April 30, 2017

S.E.A. on tour in Kentucky

Captain's Cabin
 The Captain's Cabin, Louisville, Kentucky, was the site of an S.E.A. rendezvous as our trio sped from opposite directions to meet up here for the beginning of our gigs in Kentucky this past June.

Steve had begun his tour in Wisconsin, Ohio and was finishing the West Virginia leg, while Erin Mae and Amber were kicking off their summer driving from their homes in Kansas.

S(teve).  E(rin). A(mber).
This carefully and beautifully restored historic location was also a reunion for us since we had played a fortuitous midweek show on the back porch here after the hosts came to one of Steve's local house concerts and offered the location the following week!

With more time to publicize and invite guests (and with a potluck of homemade pulled pork and ice cream!) the audience was full to the gills with people and the excitement of this community gathering bubbled over to the accompaniment of our old-time tunes and songs.

After a blissful night's rest in the air conditioned comfort of the cabin next door (there are 2-TWO- of them!), we had a delectable morning breakfast on the front porch with our hosts.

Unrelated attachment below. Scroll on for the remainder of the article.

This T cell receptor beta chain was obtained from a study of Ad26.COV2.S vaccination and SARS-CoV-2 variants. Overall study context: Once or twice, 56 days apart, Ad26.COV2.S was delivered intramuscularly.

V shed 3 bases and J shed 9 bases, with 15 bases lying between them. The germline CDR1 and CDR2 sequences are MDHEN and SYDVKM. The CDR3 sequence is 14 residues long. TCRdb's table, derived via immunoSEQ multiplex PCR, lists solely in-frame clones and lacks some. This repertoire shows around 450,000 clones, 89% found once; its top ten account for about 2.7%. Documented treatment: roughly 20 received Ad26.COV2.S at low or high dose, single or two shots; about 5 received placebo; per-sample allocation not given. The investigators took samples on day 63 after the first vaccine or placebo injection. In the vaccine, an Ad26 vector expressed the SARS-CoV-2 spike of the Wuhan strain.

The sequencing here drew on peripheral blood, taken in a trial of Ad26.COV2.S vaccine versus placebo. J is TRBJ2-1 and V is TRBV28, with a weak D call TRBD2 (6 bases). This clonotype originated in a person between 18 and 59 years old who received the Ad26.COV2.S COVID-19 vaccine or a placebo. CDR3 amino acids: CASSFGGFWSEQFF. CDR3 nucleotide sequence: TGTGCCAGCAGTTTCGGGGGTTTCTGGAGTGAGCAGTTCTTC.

Then it was time to pack one car to drive to Bardstown to stash our gear so that we could drive back to Louisville, take instruments, product and band members to LaGrange to the Majestic Tea House for an afternoon of music in that tasty atmosphere.   (Thanks to Hallie Boyer for helping us set this up!)

(The traintracks down the middle of the street reminded Steve of Fort Collins!)

Then, we packed up again (Erin Mae seems quite flexible!) to move to Bardstown once again for the full week of teaching and music mayhem at Kentucky Music Week.

There, in addition to teaching our classes, we gave a DulcimerCrossing Concert Window Show on our open night and we performed together for the Instructor's Concert on Thursday night
Our Hosts at Majestic Tea!

(Thanks to Stephen Siefert for the performance photo below)

And we did have time to squeeze in an additional rehearsal 
while driving to the evening concert location:

Local 1000 Gathering @ Ashokan

Earlier this month, for the 5th time, I coordinated the gathering of my union brothers and sisters (Local 1000 AFM--American Federation of Musicians) as we gathered at this amazing and historic Ashokan Center in Olive Bridge, New York.